• Grammar Girl with Mignon Fogarty and the occasional guest: more than 700 short episodes
  • Listen to Wordbee’s International Buzz for a podcast about international business, localisation, global marketing, and more. Yours truly recorded an episode on Creoles. Now renamed L10N Radio
  • LangFM by Alexander Drechsel tells the stories of interesting people from the world of language
  • Marketing Tips for Translators by Tess Whitty has led to a book: The Ultimate Collection of Tips from the podcast
  • Meet the Translator: using an interview format Dot Roberts delves into different areas of translation and learns more about colleagues each month
  • Rough Translation by NPR takes a look at how things are being talked about elsewhere in the world
  • Smart Habits for Translators by Veronika Demichelis and Madalena Sánchez Zampaulo is a holistic look at working in the translation profession and the lifestyle and challenges that go with it
  • Speaking of Translation is hosted by Eve Bodeux and Corinne McKay
  • Subtitle is a podcast by about languages and the people who speak them, hosted by Patrick Cox and Kavita Pillay
  • In 2018 publisher Vagabond Voices ran 7 episodes of the podcast Think in Translation
  • Translation Confessional by Rafa Lombardino explores the aspects of a career in translation that aren’t often or openly talked about
  • Billed as a talk show for translators, Translators on Air (formerly known as ‘Blabbing Translators’) ran until 2018 with 71 episodes, many of which are also available on Youtube
  • In 2010 the University Oxford did a four-part podcast on translation called What is Translation? that is still available
  • Word Bomb by Canadian broadcaster TVO unpacks one explosive word per week
  • BBC Radio 4’s Word of Mouth explores the world of words and the ways in which we use them
  • NPR‘s World in Words talked about society and culture through the prism of language. One of its hosts, Patrick Cox, now produces the Linguistic Society of America-sponsored podcast Subtitle
  • The Worldly Marketer is a podcast from Toronto about localisation, bringing insider perspectives about growing a business in a global marketplace

Other language podcasts*:

  • Accentricity: “every voice is valid” is the leitmotiv of this podcast by Sadie Ryan about accents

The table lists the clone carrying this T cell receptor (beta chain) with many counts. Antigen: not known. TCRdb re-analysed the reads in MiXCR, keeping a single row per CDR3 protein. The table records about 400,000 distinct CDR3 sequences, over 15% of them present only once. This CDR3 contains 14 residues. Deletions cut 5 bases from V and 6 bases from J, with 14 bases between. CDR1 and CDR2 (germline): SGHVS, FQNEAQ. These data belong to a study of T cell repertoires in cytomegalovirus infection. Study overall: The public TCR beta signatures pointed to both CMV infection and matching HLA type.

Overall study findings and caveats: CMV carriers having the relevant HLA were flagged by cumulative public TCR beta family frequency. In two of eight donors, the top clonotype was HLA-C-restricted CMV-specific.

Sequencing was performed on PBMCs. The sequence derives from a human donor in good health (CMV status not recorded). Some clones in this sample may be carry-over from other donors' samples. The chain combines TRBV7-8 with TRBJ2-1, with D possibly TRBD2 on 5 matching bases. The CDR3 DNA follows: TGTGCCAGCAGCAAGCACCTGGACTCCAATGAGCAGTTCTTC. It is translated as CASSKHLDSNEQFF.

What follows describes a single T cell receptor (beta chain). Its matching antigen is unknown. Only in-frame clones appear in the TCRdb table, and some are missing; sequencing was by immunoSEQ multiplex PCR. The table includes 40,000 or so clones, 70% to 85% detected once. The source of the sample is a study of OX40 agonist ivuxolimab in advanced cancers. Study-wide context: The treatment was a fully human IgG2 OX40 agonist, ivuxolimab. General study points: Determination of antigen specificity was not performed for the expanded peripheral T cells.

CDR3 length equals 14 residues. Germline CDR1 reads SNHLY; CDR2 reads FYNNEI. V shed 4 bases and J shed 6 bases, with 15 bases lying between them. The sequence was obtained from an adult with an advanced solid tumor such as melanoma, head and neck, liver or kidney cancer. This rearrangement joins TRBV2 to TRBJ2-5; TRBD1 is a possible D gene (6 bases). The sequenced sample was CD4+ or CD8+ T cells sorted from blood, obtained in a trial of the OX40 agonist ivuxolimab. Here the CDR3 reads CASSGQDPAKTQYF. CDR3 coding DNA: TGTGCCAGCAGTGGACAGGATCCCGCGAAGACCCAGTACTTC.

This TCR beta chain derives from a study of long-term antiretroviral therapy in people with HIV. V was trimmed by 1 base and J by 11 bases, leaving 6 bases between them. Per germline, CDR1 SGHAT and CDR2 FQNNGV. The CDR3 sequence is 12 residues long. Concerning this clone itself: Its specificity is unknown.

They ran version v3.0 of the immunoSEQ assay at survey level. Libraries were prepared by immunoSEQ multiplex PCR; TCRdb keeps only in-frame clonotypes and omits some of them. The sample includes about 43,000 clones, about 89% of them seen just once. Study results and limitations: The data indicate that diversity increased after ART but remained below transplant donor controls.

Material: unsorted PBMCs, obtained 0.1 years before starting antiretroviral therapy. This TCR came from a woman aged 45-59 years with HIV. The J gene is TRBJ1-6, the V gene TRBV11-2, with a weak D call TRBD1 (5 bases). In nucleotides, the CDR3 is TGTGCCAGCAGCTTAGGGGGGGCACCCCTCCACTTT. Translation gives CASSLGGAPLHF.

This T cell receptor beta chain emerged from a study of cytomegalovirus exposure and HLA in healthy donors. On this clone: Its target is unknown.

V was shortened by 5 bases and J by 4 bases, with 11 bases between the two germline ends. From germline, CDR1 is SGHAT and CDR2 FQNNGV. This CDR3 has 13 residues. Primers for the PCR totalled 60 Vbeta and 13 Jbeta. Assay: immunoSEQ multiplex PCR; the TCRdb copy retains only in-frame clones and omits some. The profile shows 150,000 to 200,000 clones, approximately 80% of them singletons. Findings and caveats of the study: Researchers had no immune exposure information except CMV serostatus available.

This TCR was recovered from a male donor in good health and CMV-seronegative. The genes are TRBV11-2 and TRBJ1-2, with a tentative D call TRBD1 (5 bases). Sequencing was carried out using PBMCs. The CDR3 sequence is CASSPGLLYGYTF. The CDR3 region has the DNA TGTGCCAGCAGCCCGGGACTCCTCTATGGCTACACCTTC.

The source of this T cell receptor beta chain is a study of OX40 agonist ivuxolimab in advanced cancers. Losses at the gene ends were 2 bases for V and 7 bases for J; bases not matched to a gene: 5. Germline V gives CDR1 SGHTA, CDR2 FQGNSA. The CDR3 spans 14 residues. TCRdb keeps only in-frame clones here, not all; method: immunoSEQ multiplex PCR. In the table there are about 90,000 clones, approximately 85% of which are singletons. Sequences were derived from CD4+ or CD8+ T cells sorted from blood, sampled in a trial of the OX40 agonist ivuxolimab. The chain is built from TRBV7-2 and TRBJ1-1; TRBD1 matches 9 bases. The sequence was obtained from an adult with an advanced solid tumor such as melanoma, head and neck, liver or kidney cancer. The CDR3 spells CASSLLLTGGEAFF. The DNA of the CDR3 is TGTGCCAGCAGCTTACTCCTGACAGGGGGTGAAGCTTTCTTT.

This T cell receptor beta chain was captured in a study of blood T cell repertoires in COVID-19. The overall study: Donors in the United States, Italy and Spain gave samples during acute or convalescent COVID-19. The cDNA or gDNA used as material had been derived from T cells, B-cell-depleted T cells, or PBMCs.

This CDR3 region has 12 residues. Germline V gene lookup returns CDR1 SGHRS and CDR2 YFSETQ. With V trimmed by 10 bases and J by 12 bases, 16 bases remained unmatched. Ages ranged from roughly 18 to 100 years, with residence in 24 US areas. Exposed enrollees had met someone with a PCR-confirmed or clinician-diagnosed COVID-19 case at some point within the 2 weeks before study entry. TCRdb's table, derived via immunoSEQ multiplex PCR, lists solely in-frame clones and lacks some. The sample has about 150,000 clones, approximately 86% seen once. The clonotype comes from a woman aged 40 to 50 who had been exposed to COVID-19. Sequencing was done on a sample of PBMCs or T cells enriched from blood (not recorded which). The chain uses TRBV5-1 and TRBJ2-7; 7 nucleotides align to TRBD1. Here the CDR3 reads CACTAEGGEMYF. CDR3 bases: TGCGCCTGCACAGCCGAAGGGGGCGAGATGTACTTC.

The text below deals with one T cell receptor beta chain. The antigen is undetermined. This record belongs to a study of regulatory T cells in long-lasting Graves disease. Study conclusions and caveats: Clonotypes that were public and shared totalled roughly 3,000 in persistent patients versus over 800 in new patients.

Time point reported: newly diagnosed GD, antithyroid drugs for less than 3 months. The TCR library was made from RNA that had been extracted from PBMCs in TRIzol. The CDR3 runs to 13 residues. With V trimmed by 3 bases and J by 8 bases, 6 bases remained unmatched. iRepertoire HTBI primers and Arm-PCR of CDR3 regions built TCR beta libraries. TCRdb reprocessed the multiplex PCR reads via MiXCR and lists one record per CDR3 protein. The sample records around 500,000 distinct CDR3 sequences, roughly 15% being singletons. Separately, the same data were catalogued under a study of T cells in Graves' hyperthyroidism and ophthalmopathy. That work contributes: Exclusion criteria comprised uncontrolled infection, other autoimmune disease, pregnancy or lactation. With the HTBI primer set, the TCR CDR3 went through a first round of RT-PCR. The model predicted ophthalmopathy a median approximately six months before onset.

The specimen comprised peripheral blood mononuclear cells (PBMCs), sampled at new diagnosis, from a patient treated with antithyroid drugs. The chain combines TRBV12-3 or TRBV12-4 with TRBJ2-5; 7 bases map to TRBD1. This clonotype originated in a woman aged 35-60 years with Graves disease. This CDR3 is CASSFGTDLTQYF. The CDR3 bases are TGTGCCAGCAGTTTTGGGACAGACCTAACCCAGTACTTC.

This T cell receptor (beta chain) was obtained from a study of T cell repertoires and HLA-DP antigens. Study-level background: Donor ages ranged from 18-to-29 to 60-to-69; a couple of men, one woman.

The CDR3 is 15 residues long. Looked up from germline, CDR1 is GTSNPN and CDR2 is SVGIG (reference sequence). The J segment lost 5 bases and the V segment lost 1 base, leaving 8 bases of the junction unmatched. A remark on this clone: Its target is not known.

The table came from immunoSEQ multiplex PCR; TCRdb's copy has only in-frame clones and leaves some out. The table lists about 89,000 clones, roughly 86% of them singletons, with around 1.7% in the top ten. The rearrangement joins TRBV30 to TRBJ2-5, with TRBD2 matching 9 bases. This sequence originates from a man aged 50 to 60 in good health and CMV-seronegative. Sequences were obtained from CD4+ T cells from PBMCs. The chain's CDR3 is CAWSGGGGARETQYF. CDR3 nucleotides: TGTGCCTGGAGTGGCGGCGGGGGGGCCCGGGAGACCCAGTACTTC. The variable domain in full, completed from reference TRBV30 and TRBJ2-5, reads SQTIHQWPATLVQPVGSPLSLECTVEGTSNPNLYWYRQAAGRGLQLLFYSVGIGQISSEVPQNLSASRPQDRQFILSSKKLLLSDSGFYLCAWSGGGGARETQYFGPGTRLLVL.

• ATA also has a more general podcast
  • The History of English is a chronological history of the English language examined through the lens of historical events that shaped the development and spread of the language
  • In Another Voice is a podcast about poets we might not have heard of, and their poetry in translation.
  • Language Chats is “a podcast for language-lovers in Australia and beyond”
  • Lexicon Valley is hosted by linguist John McWhorter
  • Lingthusiam by Gretchen McCulloch and Lauren Gawne is enthusiastic about linguistics
  • Parliamo di traduzione a podcast in Italian by Natalia Bertelli, Martina Abagnale and Eleonora Cadelli.
  • Source2Target is a podcast for new and prospective translators
  • Standing on Points is a cultural history of punctuation by Florence Hazrat
  • Three Percent podcasts is a weekly(ish) conversation about new books, the publishing scene, international literature in translation, and many other random rants and raves
  • Caroline Alberoni hosts the TradTalk podcast (mainly in Portuguese)
  • Troublesome Terps is subtitled “The podcast about things that keep interpreters up at night”. Also by Alexander Drechsel along with his  fellow interpreters Sarah Hickey, Jonathan Downie, and Alexander Gansmeier as well as the occasional guest
  • Vistatalks is a language industry podcast by Vistatec. It focuses on interesting discussions with interesting people from around the world
  • Long-running A Way With Words looks at language through family, history, and culture
  • Word Matters by the editors of American dictionary Merriam-Webster is billed as a podcast for “readers, writers, and anyone who ever loved their English class”

*podcasts that I don’t, occasionally, or no longer listen to, mainly due to lack of time!

Further reading:

What language-related podcasts do you listen to? Let me know in the comments!

Around the web – November 2019

Here’s your round-up of the penultimate month of the year’s most popular stories about language, translation and interpreting.

It is hard to tackle a problem you are afraid to name.

In 2019, dozens of emojis showed up in legal cases.

Icelander Kristjan Asgeirsson lost $68,000 in an online scam. The people of Iceland are no longer protected from online fraud because of their linguistic isolation.

What does “milkshaking” refer to?

Further reading:

Around the web – October 2019

October 10th marked a minor milestone for me, as I celebrated the 10th birthday of my Twitter account. Partly based on results from my Twitter feed, here’s your monthly round-up of October’s most popular stories about language, translation and interpreting.

A collection of Native American utensils and weapons. (source: Getty)

The polarisation of politics has led to a new lexicon of insults

Going greener in your office

Could Brexit translate into a comeback for the French language?

Further reading:

Around the web – July & August 2019

If you need to catch up with news about translation, interpreting, and language because you’ve been away over the holiday period, here’s a round-up of the most popular stories that you might have missed during July and August.

Parenting experiences of translators

Netlfix headquarters building in Silicon Valley

Try adding ‘only’ to various places in the line: “I found the eggs in the first shed”.

It’s a linguistic battlefield out there


On a sad note, in mid-August well-respected colleague Valerij Tomarenko died while hill-walking on the Scottish island of Arran. Heartfelt condolences to his family and friends.

Further reading: